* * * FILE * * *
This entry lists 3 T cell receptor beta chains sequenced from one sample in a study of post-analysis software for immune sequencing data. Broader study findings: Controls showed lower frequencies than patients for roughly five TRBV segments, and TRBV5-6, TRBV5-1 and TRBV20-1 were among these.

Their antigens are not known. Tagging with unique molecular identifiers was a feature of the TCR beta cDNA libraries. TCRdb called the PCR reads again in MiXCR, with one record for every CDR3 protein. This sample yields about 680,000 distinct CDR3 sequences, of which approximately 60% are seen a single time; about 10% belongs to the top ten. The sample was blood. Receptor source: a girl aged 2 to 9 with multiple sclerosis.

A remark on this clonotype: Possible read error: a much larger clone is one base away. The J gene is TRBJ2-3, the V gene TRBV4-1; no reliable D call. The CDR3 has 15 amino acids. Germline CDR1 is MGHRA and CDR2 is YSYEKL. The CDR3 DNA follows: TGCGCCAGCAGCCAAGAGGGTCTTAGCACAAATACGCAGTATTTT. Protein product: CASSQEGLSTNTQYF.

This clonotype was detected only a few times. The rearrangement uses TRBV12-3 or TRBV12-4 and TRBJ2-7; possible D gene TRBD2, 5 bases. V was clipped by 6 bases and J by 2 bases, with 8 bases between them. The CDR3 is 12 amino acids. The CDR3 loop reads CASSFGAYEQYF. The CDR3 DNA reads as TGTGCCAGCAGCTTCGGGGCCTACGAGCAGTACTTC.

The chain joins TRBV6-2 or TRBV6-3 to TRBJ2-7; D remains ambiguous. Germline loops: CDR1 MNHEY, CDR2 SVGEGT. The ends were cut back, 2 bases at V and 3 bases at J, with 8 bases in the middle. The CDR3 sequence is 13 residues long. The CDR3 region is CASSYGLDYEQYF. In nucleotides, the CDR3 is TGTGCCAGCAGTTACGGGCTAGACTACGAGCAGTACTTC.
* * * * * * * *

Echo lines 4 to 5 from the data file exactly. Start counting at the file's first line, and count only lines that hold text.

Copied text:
This clonotype was detected only a few times. The rearrangement uses TRBV12-3 or TRBV12-4 and TRBJ2-7; possible D gene TRBD2, 5 bases. V was clipped by 6 bases and J by 2 bases, with 8 bases between them. The CDR3 is 12 amino acids. The CDR3 loop reads CASSFGAYEQYF. The CDR3 DNA reads as TGTGCCAGCAGCTTCGGGGCCTACGAGCAGTACTTC.

The chain joins TRBV6-2 or TRBV6-3 to TRBJ2-7; D remains ambiguous. Germline loops: CDR1 MNHEY, CDR2 SVGEGT. The ends were cut back, 2 bases at V and 3 bases at J, with 8 bases in the middle. The CDR3 sequence is 13 residues long. The CDR3 region is CASSYGLDYEQYF. In nucleotides, the CDR3 is TGTGCCAGCAGTTACGGGCTAGACTACGAGCAGTACTTC.